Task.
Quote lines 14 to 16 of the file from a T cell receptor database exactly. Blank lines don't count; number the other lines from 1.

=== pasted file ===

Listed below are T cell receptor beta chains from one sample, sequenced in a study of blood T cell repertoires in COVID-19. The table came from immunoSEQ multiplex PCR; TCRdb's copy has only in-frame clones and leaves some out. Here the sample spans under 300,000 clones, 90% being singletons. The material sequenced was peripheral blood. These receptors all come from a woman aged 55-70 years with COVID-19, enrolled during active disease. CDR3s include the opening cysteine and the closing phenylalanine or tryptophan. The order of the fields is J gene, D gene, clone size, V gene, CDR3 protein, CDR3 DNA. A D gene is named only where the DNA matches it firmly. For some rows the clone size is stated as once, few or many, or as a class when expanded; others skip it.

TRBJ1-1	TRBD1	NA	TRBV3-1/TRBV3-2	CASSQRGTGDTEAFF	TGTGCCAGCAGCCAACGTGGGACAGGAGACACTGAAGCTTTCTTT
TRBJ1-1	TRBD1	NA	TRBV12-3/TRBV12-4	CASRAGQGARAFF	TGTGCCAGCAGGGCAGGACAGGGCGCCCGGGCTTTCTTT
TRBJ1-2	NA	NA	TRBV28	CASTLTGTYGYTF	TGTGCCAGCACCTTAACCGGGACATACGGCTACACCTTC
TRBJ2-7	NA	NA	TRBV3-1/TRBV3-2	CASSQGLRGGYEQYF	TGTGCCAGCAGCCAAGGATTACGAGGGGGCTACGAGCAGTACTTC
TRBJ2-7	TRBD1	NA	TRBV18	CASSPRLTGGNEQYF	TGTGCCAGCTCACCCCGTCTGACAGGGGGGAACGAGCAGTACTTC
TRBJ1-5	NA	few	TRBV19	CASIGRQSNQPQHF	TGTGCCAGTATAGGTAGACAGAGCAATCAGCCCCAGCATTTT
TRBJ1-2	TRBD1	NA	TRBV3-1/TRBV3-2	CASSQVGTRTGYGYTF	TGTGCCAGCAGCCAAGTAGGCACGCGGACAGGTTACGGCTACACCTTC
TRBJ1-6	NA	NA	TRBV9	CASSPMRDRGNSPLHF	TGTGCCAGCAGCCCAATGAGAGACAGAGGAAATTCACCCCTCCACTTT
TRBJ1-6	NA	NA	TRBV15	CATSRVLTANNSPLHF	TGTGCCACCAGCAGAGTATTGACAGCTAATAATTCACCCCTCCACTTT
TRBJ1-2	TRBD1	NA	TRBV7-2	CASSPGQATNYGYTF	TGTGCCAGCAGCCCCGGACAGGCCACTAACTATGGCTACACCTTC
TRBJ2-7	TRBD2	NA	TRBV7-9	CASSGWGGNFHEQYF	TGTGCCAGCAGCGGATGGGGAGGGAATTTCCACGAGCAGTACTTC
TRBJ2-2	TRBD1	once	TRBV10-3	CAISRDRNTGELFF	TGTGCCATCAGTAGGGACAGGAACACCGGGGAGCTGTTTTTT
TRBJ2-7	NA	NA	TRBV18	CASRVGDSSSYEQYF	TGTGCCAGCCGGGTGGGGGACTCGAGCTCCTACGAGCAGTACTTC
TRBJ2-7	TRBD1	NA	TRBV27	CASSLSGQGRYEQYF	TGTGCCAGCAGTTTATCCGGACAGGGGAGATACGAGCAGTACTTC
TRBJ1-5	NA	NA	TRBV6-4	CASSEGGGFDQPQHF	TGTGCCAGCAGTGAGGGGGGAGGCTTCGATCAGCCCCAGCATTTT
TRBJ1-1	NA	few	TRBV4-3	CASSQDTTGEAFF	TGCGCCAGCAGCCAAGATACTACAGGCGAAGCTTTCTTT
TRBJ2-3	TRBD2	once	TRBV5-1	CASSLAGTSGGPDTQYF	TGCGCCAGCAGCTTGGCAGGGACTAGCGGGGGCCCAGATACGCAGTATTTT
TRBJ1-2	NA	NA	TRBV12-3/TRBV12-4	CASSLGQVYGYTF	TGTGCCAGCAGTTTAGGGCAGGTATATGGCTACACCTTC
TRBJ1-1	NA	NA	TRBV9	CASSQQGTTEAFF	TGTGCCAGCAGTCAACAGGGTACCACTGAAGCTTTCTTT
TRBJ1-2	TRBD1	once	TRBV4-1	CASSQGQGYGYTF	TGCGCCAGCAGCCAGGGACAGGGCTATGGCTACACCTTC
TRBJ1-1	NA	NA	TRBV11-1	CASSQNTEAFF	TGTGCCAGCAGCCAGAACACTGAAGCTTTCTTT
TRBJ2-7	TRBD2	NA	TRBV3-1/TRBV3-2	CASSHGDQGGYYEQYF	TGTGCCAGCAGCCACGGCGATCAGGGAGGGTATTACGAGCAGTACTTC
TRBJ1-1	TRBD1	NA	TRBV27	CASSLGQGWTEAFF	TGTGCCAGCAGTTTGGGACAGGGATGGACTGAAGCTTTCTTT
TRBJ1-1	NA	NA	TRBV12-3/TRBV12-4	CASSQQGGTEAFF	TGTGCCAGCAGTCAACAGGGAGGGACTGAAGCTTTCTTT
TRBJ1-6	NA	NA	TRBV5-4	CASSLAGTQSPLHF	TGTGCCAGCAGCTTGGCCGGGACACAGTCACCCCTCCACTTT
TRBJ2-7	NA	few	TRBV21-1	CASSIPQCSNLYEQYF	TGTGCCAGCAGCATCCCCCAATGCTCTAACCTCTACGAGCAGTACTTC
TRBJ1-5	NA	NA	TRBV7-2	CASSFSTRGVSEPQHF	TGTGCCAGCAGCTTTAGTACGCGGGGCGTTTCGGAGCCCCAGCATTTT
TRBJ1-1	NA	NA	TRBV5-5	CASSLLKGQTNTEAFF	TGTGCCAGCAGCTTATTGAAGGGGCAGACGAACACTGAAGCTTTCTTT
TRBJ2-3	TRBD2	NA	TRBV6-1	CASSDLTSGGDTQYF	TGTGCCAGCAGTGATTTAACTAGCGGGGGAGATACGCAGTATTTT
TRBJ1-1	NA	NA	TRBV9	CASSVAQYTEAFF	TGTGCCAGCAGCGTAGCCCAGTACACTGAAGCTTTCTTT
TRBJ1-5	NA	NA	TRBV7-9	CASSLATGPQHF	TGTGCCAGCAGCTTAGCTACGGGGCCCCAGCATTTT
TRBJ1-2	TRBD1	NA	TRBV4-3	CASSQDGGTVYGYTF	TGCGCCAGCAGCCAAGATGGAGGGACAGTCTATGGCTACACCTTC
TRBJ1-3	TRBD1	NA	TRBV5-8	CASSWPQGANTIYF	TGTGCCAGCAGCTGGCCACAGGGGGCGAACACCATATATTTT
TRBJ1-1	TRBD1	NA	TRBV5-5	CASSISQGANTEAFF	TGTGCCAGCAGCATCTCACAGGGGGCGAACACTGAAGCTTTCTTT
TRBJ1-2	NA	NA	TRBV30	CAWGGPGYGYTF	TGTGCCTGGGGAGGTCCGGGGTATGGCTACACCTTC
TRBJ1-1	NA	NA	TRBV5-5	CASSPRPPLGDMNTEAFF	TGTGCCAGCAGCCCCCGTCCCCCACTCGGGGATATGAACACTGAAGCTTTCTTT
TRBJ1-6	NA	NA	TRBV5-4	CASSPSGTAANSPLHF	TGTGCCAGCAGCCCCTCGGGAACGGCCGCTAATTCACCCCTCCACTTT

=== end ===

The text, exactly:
TRBJ2-7	NA	NA	TRBV18	CASRVGDSSSYEQYF	TGTGCCAGCCGGGTGGGGGACTCGAGCTCCTACGAGCAGTACTTC
TRBJ2-7	TRBD1	NA	TRBV27	CASSLSGQGRYEQYF	TGTGCCAGCAGTTTATCCGGACAGGGGAGATACGAGCAGTACTTC
TRBJ1-5	NA	NA	TRBV6-4	CASSEGGGFDQPQHF	TGTGCCAGCAGTGAGGGGGGAGGCTTCGATCAGCCCCAGCATTTT